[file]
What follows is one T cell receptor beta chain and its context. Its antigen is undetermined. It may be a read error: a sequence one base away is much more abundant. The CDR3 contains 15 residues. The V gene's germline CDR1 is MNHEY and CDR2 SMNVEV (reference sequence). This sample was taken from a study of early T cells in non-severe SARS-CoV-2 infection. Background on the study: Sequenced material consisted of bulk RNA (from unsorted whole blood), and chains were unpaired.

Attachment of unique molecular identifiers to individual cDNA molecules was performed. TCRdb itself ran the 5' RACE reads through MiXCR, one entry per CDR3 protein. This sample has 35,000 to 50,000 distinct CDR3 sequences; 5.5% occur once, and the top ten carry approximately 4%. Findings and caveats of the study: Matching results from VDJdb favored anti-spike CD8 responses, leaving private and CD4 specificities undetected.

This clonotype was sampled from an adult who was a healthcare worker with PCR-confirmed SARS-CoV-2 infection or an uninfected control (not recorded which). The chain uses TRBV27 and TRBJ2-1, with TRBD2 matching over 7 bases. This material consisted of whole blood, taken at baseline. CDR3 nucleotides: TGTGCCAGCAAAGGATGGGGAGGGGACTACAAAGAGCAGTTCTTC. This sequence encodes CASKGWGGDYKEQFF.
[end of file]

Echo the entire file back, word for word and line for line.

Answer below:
What follows is one T cell receptor beta chain and its context. Its antigen is undetermined. It may be a read error: a sequence one base away is much more abundant. The CDR3 contains 15 residues. The V gene's germline CDR1 is MNHEY and CDR2 SMNVEV (reference sequence). This sample was taken from a study of early T cells in non-severe SARS-CoV-2 infection. Background on the study: Sequenced material consisted of bulk RNA (from unsorted whole blood), and chains were unpaired.

Attachment of unique molecular identifiers to individual cDNA molecules was performed. TCRdb itself ran the 5' RACE reads through MiXCR, one entry per CDR3 protein. This sample has 35,000 to 50,000 distinct CDR3 sequences; 5.5% occur once, and the top ten carry approximately 4%. Findings and caveats of the study: Matching results from VDJdb favored anti-spike CD8 responses, leaving private and CD4 specificities undetected.

This clonotype was sampled from an adult who was a healthcare worker with PCR-confirmed SARS-CoV-2 infection or an uninfected control (not recorded which). The chain uses TRBV27 and TRBJ2-1, with TRBD2 matching over 7 bases. This material consisted of whole blood, taken at baseline. CDR3 nucleotides: TGTGCCAGCAAAGGATGGGGAGGGGACTACAAAGAGCAGTTCTTC. This sequence encodes CASKGWGGDYKEQFF.